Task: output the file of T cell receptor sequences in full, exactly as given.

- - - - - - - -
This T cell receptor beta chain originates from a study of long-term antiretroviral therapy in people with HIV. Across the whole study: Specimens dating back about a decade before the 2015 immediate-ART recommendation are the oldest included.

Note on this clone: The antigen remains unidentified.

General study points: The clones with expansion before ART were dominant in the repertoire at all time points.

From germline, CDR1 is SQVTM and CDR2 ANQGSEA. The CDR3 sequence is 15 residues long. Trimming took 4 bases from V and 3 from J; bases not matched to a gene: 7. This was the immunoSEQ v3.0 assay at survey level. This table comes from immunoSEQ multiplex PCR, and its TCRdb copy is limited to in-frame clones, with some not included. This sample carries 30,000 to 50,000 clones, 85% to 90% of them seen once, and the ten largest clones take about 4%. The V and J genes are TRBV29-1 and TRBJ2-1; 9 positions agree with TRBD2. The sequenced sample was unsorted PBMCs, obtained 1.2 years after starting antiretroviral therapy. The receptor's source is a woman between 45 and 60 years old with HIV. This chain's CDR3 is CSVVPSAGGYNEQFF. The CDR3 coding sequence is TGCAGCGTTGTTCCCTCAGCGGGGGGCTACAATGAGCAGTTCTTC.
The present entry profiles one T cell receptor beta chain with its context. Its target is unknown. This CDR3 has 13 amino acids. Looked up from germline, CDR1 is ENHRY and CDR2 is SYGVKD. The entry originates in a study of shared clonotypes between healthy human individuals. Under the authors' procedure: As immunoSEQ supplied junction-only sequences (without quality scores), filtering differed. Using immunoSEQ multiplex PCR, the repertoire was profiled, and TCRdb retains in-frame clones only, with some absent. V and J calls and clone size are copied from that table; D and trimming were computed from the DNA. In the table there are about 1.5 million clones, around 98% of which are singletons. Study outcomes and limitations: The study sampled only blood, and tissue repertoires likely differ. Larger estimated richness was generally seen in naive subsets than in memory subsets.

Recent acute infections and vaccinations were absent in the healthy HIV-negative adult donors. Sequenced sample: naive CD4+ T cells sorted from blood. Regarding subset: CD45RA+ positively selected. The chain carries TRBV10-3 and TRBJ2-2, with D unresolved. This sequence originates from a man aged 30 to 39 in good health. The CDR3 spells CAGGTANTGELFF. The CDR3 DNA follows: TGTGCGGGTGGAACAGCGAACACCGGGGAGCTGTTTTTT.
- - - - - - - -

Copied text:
This T cell receptor beta chain originates from a study of long-term antiretroviral therapy in people with HIV. Across the whole study: Specimens dating back about a decade before the 2015 immediate-ART recommendation are the oldest included.

Note on this clone: The antigen remains unidentified.

General study points: The clones with expansion before ART were dominant in the repertoire at all time points.

From germline, CDR1 is SQVTM and CDR2 ANQGSEA. The CDR3 sequence is 15 residues long. Trimming took 4 bases from V and 3 from J; bases not matched to a gene: 7. This was the immunoSEQ v3.0 assay at survey level. This table comes from immunoSEQ multiplex PCR, and its TCRdb copy is limited to in-frame clones, with some not included. This sample carries 30,000 to 50,000 clones, 85% to 90% of them seen once, and the ten largest clones take about 4%. The V and J genes are TRBV29-1 and TRBJ2-1; 9 positions agree with TRBD2. The sequenced sample was unsorted PBMCs, obtained 1.2 years after starting antiretroviral therapy. The receptor's source is a woman between 45 and 60 years old with HIV. This chain's CDR3 is CSVVPSAGGYNEQFF. The CDR3 coding sequence is TGCAGCGTTGTTCCCTCAGCGGGGGGCTACAATGAGCAGTTCTTC.
The present entry profiles one T cell receptor beta chain with its context. Its target is unknown. This CDR3 has 13 amino acids. Looked up from germline, CDR1 is ENHRY and CDR2 is SYGVKD. The entry originates in a study of shared clonotypes between healthy human individuals. Under the authors' procedure: As immunoSEQ supplied junction-only sequences (without quality scores), filtering differed. Using immunoSEQ multiplex PCR, the repertoire was profiled, and TCRdb retains in-frame clones only, with some absent. V and J calls and clone size are copied from that table; D and trimming were computed from the DNA. In the table there are about 1.5 million clones, around 98% of which are singletons. Study outcomes and limitations: The study sampled only blood, and tissue repertoires likely differ. Larger estimated richness was generally seen in naive subsets than in memory subsets.

Recent acute infections and vaccinations were absent in the healthy HIV-negative adult donors. Sequenced sample: naive CD4+ T cells sorted from blood. Regarding subset: CD45RA+ positively selected. The chain carries TRBV10-3 and TRBJ2-2, with D unresolved. This sequence originates from a man aged 30 to 39 in good health. The CDR3 spells CAGGTANTGELFF. The CDR3 DNA follows: TGTGCGGGTGGAACAGCGAACACCGGGGAGCTGTTTTTT.